China’s Empty Apartments

Part I: How the real estate market got stir-fried

By Michael Gsovski

Southeast of Kunming, a new city has risen from the earth, so new that it is literally called the “Chenggong New Area.” Giant complexes of towering, modern apartment buildings line the wide, recently built streets, broken every few kilometers by parks as large and as well-designed as any in Kunming proper. Every block of apartment buildings has a police sub-station, and some have functioning schools. Along the recently constructed highways linking the new city to the old, it seems as if farmland has been transformed into a high-rise commuter suburb like those on the outskirts of Hong Kong and Tokyo in less than a decade.

But something is off. Traffic passes through at a languid one to two cars a minute, about one tenth the rate of less densely built urban districts in Kunming. Unlike residential neighborhoods in most Chinese cities, no clothing stores or noodle shops are open for business. Instead, the vast majority of operating storefronts are either real estate offices or furniture stores, and their keepers only report an average of one or two paying customers a week. Most strikingly, the expected throngs of pensioners practicing tai chi and dance in the parks are nowhere to be seen.

A closer inspection explains this eerie quiet. In almost every building, anywhere from ten to sixty percent of the windows lack curtains or any other visible signs of habitation. Chenggong is a fully built city that lies half-empty. It is a modern ghost town. Yet, there are practically no “for sale” signs. The town is both fully built and fully sold.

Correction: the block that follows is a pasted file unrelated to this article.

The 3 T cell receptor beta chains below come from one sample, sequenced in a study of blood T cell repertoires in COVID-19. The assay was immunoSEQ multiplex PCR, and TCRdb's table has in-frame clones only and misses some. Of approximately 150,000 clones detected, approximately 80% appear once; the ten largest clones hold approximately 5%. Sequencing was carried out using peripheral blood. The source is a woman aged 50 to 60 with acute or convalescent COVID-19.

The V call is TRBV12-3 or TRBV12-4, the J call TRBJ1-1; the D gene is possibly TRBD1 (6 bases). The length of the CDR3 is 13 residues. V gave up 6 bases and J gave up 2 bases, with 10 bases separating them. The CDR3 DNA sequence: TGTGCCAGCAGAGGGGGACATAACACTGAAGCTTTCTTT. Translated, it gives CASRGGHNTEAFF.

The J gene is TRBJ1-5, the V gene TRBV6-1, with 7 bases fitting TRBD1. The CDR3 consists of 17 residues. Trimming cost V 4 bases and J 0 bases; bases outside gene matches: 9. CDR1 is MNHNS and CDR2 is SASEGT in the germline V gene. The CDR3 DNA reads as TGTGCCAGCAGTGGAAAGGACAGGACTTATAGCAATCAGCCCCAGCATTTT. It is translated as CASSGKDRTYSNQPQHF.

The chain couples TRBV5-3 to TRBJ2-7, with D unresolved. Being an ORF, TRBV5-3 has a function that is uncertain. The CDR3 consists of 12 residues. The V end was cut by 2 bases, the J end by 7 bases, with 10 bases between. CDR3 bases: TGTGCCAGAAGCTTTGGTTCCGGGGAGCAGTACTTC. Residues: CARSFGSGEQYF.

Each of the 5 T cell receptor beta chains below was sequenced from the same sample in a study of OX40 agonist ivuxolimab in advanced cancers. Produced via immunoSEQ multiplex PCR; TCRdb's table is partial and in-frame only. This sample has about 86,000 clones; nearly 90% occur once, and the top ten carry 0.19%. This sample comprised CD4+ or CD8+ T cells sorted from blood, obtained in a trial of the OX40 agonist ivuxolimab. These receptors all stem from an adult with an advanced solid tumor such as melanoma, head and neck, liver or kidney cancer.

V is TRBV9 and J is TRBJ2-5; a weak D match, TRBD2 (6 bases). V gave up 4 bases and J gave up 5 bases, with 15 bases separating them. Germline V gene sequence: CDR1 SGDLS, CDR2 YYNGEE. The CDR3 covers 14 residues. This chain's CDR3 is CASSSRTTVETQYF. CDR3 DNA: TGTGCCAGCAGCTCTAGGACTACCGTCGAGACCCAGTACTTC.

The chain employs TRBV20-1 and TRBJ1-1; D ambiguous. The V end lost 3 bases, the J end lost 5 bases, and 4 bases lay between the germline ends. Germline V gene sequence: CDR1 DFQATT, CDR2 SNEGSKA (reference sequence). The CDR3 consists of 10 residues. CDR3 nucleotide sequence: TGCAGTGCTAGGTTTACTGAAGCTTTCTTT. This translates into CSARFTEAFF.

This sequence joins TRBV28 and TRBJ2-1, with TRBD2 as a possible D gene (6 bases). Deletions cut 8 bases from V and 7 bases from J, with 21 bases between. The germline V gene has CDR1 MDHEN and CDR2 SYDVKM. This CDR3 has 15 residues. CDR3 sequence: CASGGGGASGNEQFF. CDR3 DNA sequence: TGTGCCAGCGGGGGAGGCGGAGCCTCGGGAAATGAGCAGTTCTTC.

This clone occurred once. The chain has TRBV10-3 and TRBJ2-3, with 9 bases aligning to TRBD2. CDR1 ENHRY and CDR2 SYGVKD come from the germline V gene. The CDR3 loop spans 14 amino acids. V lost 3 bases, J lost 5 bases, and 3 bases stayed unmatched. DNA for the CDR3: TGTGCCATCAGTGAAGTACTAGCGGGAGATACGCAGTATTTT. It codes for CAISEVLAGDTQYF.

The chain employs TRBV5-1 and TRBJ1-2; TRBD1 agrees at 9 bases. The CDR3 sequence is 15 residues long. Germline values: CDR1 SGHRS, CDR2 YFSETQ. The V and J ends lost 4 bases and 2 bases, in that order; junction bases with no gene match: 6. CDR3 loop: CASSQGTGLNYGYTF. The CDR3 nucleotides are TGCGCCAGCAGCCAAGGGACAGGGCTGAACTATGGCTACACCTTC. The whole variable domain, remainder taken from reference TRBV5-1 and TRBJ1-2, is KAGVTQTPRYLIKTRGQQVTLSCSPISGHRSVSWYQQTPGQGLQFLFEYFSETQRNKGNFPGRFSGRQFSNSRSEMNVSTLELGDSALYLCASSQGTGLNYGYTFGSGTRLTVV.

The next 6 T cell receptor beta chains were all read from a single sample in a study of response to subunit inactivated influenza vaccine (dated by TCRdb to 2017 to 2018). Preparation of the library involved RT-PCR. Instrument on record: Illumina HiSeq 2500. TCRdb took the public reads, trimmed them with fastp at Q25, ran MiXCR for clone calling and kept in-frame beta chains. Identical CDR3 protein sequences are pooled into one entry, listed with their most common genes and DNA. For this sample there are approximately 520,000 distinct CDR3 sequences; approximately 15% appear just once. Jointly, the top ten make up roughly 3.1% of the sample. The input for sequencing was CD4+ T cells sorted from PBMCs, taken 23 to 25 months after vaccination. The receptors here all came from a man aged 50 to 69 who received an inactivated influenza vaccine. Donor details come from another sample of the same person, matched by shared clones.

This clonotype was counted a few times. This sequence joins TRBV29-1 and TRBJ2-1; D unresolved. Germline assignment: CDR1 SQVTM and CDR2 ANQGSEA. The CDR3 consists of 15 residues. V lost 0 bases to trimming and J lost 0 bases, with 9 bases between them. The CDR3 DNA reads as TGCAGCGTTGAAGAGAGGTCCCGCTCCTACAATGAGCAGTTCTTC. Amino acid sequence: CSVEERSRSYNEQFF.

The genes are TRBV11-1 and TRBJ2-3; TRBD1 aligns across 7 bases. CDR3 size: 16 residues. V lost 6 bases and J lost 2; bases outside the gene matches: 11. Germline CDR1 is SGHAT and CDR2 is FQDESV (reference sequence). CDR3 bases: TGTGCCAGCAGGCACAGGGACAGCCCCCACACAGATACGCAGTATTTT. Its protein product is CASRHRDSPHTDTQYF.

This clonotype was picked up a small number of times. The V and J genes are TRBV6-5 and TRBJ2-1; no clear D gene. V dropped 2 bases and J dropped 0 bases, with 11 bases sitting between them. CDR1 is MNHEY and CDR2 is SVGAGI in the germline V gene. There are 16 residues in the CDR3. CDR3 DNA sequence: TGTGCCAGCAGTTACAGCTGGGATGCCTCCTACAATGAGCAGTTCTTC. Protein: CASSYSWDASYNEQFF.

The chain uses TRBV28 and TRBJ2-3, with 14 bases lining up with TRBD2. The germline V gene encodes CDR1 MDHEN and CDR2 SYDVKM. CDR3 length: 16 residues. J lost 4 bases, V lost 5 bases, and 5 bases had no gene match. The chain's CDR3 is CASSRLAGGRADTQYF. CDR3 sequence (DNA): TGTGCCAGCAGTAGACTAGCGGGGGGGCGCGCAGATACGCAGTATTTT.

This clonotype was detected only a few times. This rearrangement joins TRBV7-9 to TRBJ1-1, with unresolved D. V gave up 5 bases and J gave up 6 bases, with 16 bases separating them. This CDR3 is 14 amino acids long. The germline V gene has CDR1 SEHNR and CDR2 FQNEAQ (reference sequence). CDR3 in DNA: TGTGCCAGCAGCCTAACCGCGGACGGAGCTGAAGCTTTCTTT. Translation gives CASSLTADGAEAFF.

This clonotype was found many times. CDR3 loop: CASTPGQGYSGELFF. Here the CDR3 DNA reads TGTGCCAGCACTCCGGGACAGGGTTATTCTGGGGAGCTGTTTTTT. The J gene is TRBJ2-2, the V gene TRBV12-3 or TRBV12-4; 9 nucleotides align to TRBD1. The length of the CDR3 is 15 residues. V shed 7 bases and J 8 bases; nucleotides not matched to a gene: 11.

Similar reports are coming in from all over China. In the Kangbashi neighborhood in the desert city of Ordos, housing that observers estimate can hold between 300,000 and 1 million people has been built and left virtually unoccupied. In the seaside resort city of Sanya, property prices rose 50 percent from 2008 to 2009, yet nobody knows how much of the new construction is being used. And these are only the most visible examples of a more systemic problem. While statistics in China are notoriously unreliable, Shanghai-based economist Andy Xie publicly estimated last year that China had a vacancy rate of 25 to 30 percent, roughly 10 times the amount he would consider normal. Beijing-based Dragonomics property analyst Roselea Yao put the national vacancy rate at around 20 percent, the majority in high quality, recently constructed buildings.

“The problem right now is a structural problem,” Yao said. “Specifically, you have a shortage at the low end, but you have an oversupply at the high end.”

All this begs the question: in a rapidly growing nation where Yao believes 140 million urban housing units are serving 200 million urban households, how can so many high-quality apartments be built and sold, but then left unoccupied?

Welcome to Chenggong. Ample parking.

He Haojun is a lawyer for the Kunming branch of the Dacheng law firm, representing corporations, developer, and investors. Mr. He can list every problem in the Chinese real estate market today. The government owns all the land, and leases it out at its discretion to earn revenue. Buyers pay more than the market value, while the people living on the land receive less, with the surplus going to local governments. If there is a problem with the government, the courts will be of no help because the judges owe their jobs to the same local officials who depend on that money. Real estate companies therefore are composed mainly of individuals well versed in negotiating with the government but with little skill and even less interest in building housing that fulfills the needs of the average person.